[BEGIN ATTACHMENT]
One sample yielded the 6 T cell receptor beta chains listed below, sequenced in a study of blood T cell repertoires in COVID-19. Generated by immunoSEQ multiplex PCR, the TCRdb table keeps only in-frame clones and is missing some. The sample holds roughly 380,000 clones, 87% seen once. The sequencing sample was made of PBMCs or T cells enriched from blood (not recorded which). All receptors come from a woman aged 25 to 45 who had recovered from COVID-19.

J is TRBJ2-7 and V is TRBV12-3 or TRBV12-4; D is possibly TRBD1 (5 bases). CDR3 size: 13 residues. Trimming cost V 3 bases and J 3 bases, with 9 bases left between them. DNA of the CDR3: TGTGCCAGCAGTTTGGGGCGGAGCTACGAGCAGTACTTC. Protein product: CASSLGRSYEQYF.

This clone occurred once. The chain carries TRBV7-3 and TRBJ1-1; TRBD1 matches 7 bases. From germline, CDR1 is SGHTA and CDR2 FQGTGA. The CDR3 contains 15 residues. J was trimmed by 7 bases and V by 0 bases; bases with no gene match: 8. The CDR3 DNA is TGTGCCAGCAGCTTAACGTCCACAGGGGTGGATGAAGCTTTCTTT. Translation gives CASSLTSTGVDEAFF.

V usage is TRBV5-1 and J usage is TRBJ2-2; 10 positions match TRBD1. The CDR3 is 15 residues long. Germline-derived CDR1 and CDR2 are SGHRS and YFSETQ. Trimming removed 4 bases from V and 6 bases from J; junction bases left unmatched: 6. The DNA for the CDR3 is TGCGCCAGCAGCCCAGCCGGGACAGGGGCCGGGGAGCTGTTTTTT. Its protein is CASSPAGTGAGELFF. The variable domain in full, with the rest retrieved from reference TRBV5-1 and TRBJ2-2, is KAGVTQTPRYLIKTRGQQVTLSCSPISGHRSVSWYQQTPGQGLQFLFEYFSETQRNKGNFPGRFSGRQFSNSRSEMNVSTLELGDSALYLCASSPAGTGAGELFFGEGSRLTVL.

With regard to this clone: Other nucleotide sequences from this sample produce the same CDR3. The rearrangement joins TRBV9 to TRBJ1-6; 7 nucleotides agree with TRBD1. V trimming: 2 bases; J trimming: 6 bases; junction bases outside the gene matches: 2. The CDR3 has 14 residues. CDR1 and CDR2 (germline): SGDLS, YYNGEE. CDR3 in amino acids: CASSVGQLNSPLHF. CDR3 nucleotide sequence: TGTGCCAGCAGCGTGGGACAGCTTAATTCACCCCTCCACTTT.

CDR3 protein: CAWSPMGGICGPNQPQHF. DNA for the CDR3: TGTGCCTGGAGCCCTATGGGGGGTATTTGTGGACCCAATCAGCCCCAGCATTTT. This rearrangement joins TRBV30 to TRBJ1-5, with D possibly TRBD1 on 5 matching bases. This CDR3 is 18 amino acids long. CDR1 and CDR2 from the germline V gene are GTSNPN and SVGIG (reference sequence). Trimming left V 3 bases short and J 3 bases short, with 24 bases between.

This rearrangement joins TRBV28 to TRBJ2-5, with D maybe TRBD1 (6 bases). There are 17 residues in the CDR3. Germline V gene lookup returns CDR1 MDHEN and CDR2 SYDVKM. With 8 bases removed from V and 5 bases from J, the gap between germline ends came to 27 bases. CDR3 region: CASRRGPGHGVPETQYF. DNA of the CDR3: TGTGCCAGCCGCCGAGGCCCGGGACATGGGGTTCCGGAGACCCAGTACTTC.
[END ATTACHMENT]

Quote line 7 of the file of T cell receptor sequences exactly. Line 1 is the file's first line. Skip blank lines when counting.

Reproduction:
This rearrangement joins TRBV28 to TRBJ2-5, with D maybe TRBD1 (6 bases). There are 17 residues in the CDR3. Germline V gene lookup returns CDR1 MDHEN and CDR2 SYDVKM. With 8 bases removed from V and 5 bases from J, the gap between germline ends came to 27 bases. CDR3 region: CASRRGPGHGVPETQYF. DNA of the CDR3: TGTGCCAGCCGCCGAGGCCCGGGACATGGGGTTCCGGAGACCCAGTACTTC.